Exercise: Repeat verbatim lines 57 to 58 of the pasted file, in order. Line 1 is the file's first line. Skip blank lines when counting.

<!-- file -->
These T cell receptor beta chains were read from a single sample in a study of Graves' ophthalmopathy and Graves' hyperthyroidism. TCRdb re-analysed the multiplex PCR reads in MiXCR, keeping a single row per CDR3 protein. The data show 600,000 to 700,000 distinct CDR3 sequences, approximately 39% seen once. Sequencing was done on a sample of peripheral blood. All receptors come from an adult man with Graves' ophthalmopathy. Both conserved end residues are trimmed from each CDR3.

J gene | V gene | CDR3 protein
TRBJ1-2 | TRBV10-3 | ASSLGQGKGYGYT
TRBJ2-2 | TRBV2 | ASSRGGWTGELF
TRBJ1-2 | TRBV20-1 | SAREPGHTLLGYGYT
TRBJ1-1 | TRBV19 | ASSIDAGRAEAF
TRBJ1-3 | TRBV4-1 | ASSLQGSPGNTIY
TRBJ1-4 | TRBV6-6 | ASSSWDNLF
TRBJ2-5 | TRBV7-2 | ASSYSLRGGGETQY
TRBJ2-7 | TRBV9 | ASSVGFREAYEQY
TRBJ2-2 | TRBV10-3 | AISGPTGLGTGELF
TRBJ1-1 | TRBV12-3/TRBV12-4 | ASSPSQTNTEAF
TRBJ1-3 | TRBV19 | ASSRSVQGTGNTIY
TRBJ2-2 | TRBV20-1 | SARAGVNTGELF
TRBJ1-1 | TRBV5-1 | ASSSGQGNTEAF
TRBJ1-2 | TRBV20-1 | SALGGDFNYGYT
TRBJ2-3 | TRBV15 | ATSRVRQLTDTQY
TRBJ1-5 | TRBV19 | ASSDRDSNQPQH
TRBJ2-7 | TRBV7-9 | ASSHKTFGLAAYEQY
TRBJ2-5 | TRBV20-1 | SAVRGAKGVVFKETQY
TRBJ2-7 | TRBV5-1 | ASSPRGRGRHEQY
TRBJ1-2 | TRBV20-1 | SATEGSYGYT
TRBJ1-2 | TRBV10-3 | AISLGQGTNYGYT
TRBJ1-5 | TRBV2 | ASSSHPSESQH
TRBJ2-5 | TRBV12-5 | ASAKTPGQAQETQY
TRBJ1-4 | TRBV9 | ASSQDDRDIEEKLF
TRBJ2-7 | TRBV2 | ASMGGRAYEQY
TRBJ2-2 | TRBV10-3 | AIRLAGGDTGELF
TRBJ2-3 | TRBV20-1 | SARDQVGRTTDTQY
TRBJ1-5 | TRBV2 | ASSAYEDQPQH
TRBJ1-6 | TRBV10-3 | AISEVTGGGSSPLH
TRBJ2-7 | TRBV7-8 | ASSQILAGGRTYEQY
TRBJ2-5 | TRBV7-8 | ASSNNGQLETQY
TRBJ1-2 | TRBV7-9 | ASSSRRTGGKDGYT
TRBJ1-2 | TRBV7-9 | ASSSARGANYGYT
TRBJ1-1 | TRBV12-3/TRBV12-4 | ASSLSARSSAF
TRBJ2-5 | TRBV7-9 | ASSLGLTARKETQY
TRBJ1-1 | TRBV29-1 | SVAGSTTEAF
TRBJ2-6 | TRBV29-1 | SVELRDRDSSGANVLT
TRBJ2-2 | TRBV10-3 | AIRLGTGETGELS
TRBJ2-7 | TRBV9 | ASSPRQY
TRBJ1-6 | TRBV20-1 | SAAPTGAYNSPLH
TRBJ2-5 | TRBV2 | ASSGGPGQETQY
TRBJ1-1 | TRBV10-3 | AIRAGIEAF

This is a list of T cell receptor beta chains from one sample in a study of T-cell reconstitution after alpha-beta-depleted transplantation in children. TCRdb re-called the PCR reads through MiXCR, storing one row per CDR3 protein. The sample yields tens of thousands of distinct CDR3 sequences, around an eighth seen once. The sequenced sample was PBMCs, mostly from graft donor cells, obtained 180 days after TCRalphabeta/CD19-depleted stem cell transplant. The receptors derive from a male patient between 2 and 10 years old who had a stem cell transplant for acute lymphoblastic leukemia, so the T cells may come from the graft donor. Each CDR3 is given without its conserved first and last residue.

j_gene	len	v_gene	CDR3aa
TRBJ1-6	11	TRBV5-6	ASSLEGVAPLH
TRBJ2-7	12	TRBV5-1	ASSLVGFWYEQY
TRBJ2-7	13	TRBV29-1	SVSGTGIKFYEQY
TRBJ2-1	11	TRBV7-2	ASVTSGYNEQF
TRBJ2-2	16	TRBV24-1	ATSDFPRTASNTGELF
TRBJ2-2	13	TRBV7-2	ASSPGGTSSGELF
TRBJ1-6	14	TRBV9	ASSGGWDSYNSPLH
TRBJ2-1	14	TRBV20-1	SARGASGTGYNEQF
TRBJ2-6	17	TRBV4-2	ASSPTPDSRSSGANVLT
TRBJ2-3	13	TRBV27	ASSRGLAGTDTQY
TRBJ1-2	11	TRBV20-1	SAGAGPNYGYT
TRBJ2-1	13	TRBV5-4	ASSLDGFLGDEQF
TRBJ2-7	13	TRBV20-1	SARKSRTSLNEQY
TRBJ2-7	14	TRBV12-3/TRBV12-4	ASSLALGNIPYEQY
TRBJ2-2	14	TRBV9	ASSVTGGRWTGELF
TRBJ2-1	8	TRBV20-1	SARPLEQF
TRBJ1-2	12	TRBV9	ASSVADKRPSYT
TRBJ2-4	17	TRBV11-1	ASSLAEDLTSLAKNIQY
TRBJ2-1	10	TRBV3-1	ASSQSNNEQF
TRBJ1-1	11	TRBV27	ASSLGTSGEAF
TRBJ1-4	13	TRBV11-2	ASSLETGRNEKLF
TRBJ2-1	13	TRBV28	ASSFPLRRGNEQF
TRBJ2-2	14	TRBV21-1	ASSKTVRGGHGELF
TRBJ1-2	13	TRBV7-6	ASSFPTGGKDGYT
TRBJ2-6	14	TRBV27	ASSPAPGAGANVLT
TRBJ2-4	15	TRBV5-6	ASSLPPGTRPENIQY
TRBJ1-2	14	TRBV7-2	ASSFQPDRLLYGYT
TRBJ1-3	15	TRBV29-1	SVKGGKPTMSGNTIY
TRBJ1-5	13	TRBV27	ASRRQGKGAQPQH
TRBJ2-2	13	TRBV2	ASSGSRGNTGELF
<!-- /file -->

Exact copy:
TRBJ1-2	11	TRBV20-1	SAGAGPNYGYT
TRBJ2-1	13	TRBV5-4	ASSLDGFLGDEQF